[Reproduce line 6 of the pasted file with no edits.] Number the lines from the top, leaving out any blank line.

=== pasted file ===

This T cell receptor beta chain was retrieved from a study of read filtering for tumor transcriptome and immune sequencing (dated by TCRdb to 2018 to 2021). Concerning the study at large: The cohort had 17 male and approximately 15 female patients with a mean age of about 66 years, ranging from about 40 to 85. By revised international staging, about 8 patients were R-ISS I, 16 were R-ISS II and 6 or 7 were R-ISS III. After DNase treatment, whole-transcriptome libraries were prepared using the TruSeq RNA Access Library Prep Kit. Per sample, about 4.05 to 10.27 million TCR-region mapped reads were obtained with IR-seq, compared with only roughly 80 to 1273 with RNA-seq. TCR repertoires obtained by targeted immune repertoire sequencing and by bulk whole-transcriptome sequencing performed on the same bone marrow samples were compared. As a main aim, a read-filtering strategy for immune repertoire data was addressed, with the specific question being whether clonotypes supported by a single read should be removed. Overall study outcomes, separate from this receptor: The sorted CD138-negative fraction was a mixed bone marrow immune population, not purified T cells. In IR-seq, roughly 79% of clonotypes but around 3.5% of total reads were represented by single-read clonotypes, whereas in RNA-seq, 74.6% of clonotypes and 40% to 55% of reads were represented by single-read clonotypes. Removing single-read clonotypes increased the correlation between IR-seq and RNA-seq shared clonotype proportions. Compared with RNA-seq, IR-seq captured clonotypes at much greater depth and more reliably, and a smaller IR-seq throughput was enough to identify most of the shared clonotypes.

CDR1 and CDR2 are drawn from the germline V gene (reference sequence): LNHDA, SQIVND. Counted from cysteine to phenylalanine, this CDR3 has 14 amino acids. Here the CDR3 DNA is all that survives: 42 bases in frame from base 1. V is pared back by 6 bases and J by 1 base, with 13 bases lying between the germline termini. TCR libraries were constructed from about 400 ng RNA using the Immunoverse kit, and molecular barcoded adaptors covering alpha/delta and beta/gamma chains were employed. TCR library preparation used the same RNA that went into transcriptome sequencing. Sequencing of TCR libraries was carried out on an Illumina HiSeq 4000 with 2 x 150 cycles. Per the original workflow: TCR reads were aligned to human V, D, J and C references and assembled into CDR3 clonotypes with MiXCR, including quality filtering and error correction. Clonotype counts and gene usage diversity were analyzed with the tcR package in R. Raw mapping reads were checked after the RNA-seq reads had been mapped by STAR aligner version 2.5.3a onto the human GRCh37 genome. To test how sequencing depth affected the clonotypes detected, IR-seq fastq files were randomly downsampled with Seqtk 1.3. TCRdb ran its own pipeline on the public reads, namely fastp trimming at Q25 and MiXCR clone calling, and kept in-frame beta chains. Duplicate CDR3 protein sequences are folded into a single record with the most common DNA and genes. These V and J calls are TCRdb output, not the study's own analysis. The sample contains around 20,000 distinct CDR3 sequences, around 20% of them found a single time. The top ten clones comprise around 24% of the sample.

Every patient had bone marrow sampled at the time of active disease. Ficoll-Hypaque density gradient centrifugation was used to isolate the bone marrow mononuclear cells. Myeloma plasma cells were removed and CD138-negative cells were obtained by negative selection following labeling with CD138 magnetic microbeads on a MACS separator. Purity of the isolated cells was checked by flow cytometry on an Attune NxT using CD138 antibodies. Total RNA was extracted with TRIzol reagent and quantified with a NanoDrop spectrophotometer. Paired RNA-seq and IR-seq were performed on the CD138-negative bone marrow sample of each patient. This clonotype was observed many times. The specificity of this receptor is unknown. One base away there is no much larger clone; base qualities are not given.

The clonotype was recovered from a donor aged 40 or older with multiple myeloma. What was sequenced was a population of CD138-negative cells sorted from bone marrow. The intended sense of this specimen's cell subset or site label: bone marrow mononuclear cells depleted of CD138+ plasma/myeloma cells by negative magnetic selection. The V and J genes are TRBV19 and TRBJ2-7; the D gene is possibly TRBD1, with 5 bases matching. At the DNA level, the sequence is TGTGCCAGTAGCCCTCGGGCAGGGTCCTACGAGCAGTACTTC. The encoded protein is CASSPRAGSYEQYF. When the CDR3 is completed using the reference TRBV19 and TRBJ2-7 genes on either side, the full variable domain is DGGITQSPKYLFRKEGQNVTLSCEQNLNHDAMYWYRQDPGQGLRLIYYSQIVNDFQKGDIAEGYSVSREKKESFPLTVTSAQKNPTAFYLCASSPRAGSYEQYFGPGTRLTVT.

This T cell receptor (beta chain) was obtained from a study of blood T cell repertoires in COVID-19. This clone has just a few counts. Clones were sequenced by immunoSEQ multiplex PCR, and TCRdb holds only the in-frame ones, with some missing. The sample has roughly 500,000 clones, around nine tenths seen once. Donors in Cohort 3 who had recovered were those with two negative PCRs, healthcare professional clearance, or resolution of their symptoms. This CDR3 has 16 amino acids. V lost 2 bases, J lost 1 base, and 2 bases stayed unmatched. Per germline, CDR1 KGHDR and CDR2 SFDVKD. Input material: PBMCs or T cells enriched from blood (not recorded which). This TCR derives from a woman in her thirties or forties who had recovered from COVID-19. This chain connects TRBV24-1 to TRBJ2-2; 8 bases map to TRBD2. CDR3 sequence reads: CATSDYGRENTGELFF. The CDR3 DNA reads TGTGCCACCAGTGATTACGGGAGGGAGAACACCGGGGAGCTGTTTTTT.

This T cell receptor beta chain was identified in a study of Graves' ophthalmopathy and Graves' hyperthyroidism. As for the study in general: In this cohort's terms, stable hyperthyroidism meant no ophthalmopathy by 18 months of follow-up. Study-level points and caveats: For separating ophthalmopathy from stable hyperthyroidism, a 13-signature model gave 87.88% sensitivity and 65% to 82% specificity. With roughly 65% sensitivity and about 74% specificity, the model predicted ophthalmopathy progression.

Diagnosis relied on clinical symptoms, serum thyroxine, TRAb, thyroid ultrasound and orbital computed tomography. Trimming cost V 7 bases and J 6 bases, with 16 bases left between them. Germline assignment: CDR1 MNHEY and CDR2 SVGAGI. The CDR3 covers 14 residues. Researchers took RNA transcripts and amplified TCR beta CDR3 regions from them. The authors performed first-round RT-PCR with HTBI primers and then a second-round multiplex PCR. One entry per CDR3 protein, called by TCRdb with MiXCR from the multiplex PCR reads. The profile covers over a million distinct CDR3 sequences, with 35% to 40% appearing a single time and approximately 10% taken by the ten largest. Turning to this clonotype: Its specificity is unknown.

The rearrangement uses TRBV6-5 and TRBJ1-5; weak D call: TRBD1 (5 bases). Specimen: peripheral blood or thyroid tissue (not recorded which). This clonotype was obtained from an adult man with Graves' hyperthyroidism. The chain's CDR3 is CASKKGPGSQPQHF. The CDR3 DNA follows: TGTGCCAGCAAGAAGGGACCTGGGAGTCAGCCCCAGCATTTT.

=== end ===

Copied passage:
This T cell receptor beta chain was identified in a study of Graves' ophthalmopathy and Graves' hyperthyroidism. As for the study in general: In this cohort's terms, stable hyperthyroidism meant no ophthalmopathy by 18 months of follow-up. Study-level points and caveats: For separating ophthalmopathy from stable hyperthyroidism, a 13-signature model gave 87.88% sensitivity and 65% to 82% specificity. With roughly 65% sensitivity and about 74% specificity, the model predicted ophthalmopathy progression.